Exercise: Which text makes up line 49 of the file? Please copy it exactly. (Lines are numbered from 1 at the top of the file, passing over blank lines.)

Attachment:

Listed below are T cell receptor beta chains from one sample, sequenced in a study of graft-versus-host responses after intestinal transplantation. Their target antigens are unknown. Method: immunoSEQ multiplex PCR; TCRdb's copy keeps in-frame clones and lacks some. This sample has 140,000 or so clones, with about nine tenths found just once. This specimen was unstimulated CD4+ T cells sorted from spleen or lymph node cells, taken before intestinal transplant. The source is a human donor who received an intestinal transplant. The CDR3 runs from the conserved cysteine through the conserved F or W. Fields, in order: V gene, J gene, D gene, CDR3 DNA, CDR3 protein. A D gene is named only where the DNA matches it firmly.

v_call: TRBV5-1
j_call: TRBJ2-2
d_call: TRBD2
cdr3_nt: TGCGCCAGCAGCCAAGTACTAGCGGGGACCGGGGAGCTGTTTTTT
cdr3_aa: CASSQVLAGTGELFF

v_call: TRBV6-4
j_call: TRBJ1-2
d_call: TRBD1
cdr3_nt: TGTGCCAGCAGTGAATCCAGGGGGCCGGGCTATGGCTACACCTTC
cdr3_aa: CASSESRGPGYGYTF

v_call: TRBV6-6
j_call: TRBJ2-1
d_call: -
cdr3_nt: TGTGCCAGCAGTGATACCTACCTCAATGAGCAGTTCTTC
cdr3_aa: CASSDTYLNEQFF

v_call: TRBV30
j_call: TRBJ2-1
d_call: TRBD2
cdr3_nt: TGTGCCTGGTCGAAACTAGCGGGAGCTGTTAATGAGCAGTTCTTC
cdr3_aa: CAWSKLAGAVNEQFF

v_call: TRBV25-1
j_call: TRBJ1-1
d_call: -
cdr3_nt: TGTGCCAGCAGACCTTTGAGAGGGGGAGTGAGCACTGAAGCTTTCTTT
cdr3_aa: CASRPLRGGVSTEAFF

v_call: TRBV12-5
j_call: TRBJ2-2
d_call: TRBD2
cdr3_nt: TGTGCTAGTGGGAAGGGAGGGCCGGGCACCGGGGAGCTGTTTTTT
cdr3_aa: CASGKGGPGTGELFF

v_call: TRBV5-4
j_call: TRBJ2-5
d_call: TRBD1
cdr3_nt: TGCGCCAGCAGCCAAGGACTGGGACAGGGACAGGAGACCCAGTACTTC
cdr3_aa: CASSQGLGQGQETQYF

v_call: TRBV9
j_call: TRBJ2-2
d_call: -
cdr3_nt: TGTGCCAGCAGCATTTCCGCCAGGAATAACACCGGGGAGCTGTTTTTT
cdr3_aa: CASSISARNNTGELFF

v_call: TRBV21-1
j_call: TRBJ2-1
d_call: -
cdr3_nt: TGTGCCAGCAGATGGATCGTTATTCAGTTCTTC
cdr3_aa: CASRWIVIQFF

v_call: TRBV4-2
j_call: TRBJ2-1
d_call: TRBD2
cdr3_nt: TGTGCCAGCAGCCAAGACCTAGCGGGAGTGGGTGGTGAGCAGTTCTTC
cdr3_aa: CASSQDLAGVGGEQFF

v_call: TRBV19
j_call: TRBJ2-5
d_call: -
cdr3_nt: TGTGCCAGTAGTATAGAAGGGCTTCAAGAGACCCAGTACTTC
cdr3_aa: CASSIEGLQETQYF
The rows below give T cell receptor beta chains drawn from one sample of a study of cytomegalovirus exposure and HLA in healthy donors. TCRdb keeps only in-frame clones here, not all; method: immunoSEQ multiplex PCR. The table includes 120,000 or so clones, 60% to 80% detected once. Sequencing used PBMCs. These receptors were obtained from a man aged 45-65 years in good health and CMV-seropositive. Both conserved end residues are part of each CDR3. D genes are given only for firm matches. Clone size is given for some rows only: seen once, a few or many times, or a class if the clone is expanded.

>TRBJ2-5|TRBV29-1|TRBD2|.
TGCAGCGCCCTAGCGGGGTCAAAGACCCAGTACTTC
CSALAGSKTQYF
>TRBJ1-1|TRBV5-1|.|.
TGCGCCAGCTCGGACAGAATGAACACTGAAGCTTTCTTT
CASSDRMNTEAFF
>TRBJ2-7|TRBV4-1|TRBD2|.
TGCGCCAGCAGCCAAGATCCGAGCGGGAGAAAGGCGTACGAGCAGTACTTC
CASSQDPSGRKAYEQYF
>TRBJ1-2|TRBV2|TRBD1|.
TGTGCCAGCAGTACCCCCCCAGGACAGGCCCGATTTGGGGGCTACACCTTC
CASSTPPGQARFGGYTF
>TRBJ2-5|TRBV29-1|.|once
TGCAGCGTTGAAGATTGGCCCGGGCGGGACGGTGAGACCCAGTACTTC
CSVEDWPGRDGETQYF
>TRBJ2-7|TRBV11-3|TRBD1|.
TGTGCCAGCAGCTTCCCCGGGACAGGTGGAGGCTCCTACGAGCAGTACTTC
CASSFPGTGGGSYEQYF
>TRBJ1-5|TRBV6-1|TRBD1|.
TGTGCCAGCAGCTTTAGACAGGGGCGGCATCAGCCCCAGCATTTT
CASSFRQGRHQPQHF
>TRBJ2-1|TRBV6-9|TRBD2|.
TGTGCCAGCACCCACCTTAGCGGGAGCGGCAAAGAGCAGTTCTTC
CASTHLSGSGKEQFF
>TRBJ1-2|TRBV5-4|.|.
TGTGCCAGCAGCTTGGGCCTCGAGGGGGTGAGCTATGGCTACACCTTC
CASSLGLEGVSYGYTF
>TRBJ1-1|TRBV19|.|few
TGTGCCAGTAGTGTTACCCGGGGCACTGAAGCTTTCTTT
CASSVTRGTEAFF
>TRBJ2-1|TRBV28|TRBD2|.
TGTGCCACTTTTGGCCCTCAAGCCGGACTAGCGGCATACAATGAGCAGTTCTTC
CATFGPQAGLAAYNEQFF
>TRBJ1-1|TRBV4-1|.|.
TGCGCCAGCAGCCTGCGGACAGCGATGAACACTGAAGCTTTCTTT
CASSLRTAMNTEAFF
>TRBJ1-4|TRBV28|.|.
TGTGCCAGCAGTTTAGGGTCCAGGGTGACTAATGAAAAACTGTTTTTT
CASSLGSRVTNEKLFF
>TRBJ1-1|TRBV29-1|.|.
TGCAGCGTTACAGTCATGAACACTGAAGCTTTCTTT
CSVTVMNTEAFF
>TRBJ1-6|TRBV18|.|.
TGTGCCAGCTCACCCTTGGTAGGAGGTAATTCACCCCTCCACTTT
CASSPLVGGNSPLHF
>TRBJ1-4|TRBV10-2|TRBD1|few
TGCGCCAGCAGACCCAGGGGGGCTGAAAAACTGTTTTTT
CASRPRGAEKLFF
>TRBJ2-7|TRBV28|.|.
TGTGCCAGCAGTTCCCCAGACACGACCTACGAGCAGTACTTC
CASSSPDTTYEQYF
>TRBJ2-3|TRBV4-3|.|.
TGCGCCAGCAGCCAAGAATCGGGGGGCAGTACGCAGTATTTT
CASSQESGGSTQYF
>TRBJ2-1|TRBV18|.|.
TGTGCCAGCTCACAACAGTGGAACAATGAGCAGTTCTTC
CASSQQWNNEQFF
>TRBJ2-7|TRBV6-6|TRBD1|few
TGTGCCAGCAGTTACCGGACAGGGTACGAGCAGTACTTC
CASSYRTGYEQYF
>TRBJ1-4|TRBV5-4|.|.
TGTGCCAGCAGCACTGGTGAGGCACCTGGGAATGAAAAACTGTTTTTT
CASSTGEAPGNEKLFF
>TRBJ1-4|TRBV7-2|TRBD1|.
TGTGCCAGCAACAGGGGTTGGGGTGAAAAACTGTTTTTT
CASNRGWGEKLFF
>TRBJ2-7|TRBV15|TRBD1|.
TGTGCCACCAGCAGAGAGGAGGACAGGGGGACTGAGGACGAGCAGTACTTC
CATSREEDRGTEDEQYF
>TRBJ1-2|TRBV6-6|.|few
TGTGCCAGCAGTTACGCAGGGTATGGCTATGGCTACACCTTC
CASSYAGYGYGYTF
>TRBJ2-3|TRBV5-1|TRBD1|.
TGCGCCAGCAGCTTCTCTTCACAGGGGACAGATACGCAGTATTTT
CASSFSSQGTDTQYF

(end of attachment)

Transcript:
d_call: TRBD2